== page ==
254 research outputs found

    Social determinants of health in the setting of hypertrophic cardiomyopathy.

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    Social determinants of health play an important role in explaining poor health outcomes across many chronic disease states. The impact of the social gradient in the setting of an inherited heart disease, hypertrophic cardiomyopathy (HCM), has not been investigated. This study sought to profile the socioeconomic status of patients attending a specialized multidisciplinary clinic and to determine the impact on clinical factors, psychosocial wellbeing and adherence to medical advice

    Opposing actions of extracellular signal-regulated kinase (ERK) and signal transducer and activator of transcription 3 (STAT3) in regulating microtubule stabilization during cardiac hypertrophy

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    Excessive proliferation and stabilization of the microtubule (MT) array in cardiac myocytes can accompany pathological cardiac hypertrophy, but the molecular control of these changes remains poorly characterized. In this study, we examined MT stabilization in two independent murine models of heart failure and revealed increases in the levels of post-translationally modified stable MTs, which were closely associated with STAT3 activation. To explore the molecular signaling events contributing to control of the cardiac MT network, we stimulated cardiac myocytes with an a-adrenergic agonist phenylephrine (PE), and observed increased tubulin content without changes in detyrosinated (glutubulin) stable MT’s. In contrast, the hypertrophic interleukin-6 (IL6) family cytokines increased both the glu-tubulin content and glu-MT density. When we examined a role for ERK in regulating cardiac MTs, we showed that the MEK/ERK-inhibitor U0126 increased glu-MT density in either control cardiac myocytes or following exposure to hypertrophic agents. Conversely, expression of an activated MEK1 mutant reduced glu-tubulin levels. Thus, ERK signaling antagonizes stabilization of the cardiac MT array. In contrast, inhibiting either JAK2 with AG490, or STAT3 signaling with Stattic or siRNA knockdown, blocked cytokine-stimulated increases in glu-MT density. Furthermore, the expression of a constitutively active STAT3 mutant triggered increased glu-MT density in the absence of hypertrophic stimulation. Thus, STAT3 activation contributes substantially to cytokine-stimulated glu-MT changes. Taken together, our results highlight the opposing actions of STAT3 and ERK pathways in the regulation of MT changes associated with cardiac myocyte hypertrophy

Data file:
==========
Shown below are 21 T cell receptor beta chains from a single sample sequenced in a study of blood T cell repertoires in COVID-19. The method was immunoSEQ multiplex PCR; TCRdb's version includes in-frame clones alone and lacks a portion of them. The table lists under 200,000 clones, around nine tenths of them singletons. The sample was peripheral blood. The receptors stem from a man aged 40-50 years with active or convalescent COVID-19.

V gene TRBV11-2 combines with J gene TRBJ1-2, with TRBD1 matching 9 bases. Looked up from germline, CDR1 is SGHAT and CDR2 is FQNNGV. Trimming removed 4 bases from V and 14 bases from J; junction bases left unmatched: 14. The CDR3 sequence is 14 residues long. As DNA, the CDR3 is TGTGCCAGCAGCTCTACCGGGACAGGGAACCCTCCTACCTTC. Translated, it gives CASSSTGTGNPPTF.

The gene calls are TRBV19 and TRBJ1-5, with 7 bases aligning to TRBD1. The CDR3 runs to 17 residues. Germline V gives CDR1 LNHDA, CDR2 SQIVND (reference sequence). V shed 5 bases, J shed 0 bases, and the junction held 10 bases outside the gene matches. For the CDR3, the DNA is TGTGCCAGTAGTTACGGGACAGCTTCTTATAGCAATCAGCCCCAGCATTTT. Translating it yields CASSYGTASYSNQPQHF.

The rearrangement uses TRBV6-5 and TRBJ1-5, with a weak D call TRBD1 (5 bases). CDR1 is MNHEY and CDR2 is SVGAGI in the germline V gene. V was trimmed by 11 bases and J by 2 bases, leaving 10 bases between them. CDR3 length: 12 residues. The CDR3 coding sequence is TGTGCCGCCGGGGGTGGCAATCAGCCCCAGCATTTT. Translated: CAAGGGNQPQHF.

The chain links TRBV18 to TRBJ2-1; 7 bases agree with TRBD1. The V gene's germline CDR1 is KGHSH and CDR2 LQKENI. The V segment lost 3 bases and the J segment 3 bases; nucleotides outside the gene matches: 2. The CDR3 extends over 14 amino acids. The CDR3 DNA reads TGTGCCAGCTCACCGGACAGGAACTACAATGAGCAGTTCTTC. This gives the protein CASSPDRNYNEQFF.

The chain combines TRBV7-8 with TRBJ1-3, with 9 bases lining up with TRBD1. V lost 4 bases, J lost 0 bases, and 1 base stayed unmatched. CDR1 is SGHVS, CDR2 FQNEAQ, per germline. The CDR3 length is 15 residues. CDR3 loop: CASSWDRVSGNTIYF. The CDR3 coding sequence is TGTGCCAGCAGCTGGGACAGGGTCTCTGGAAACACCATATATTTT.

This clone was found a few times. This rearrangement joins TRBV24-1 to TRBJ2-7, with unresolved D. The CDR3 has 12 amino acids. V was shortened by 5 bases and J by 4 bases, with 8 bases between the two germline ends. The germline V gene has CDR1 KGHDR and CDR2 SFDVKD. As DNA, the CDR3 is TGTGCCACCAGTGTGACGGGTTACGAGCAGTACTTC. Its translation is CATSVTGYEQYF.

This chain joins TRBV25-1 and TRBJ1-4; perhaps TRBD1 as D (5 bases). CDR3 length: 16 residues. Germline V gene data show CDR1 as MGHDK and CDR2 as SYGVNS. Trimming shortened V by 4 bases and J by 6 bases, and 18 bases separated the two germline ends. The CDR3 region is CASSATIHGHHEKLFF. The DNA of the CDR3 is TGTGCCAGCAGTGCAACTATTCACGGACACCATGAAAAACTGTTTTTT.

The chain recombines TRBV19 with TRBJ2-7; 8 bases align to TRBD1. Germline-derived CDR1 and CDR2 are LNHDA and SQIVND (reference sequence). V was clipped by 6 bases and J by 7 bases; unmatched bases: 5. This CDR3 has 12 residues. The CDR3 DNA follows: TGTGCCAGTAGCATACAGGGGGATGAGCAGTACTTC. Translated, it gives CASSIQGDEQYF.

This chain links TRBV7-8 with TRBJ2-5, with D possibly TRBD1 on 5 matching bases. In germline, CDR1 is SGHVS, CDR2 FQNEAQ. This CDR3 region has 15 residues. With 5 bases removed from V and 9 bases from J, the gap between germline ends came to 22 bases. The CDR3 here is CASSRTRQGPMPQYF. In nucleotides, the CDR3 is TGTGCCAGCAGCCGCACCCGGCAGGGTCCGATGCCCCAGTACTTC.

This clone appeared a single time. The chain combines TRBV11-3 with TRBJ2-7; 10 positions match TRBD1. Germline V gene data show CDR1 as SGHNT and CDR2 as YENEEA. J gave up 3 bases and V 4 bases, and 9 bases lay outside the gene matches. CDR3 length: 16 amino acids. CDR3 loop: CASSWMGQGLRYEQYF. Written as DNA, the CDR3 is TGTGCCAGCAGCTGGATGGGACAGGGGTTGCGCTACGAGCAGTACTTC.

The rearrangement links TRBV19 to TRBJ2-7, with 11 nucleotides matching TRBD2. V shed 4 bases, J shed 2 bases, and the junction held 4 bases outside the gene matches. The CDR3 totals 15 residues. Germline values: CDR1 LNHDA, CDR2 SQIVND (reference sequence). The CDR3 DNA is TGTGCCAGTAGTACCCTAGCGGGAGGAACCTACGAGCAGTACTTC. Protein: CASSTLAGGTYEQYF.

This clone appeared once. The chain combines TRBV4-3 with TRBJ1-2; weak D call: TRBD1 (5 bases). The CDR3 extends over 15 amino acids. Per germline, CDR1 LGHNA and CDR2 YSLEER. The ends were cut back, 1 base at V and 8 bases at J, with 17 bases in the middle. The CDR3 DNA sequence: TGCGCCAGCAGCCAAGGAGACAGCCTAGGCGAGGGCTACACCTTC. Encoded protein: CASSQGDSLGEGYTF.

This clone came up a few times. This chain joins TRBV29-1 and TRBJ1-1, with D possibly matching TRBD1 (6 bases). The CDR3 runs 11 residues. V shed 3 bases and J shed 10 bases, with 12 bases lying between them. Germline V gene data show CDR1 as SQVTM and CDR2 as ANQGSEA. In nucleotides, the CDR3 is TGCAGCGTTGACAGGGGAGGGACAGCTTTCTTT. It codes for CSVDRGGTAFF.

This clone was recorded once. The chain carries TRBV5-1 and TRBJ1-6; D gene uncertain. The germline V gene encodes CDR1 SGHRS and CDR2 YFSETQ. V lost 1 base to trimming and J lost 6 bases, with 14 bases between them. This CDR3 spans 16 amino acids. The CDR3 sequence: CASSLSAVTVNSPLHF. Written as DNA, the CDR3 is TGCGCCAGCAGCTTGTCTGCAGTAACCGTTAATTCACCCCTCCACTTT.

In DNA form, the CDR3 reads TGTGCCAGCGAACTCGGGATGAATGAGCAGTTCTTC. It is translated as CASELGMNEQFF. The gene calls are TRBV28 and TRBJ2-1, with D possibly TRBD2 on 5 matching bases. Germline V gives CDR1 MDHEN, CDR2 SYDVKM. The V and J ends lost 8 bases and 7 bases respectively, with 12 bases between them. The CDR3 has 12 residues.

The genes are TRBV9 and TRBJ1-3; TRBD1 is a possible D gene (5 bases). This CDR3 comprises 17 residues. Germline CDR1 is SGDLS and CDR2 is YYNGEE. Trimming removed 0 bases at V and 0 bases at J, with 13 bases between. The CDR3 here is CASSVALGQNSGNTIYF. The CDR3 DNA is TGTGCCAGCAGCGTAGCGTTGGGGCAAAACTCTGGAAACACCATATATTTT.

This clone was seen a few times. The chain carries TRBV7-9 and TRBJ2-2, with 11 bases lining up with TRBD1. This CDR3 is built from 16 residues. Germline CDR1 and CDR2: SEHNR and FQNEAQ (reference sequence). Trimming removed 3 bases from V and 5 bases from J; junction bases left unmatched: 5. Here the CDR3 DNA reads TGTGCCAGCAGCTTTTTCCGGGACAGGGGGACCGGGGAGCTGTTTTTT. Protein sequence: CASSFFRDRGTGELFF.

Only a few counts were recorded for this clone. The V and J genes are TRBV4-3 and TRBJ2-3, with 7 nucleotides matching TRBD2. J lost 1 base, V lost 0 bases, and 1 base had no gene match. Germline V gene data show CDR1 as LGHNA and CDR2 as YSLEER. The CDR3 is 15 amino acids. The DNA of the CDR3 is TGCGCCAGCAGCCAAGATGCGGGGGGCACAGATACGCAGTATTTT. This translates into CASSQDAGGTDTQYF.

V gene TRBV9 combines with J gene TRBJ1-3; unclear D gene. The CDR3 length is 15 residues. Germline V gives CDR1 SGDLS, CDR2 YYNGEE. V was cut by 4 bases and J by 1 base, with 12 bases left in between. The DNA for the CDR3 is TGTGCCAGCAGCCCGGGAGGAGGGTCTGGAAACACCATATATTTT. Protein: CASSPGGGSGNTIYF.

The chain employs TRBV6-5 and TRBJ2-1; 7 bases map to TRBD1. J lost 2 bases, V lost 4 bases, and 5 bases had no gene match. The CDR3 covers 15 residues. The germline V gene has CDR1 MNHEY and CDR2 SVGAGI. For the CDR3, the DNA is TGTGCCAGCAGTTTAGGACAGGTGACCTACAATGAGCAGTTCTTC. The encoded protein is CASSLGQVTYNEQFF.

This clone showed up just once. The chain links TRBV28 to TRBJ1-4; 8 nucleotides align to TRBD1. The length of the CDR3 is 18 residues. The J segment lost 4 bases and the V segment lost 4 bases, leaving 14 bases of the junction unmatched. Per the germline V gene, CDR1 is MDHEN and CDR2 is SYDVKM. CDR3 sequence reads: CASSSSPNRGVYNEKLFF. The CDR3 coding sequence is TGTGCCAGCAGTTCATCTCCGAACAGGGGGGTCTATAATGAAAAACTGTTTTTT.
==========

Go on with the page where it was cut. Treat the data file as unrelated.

Triadin Knockout Syndrome Is Absent in a Multi-Center Molecular Autopsy Cohort of Sudden Infant Death Syndrome and Sudden Unexplained Death in the Young and Is Extremely Rare in the General Population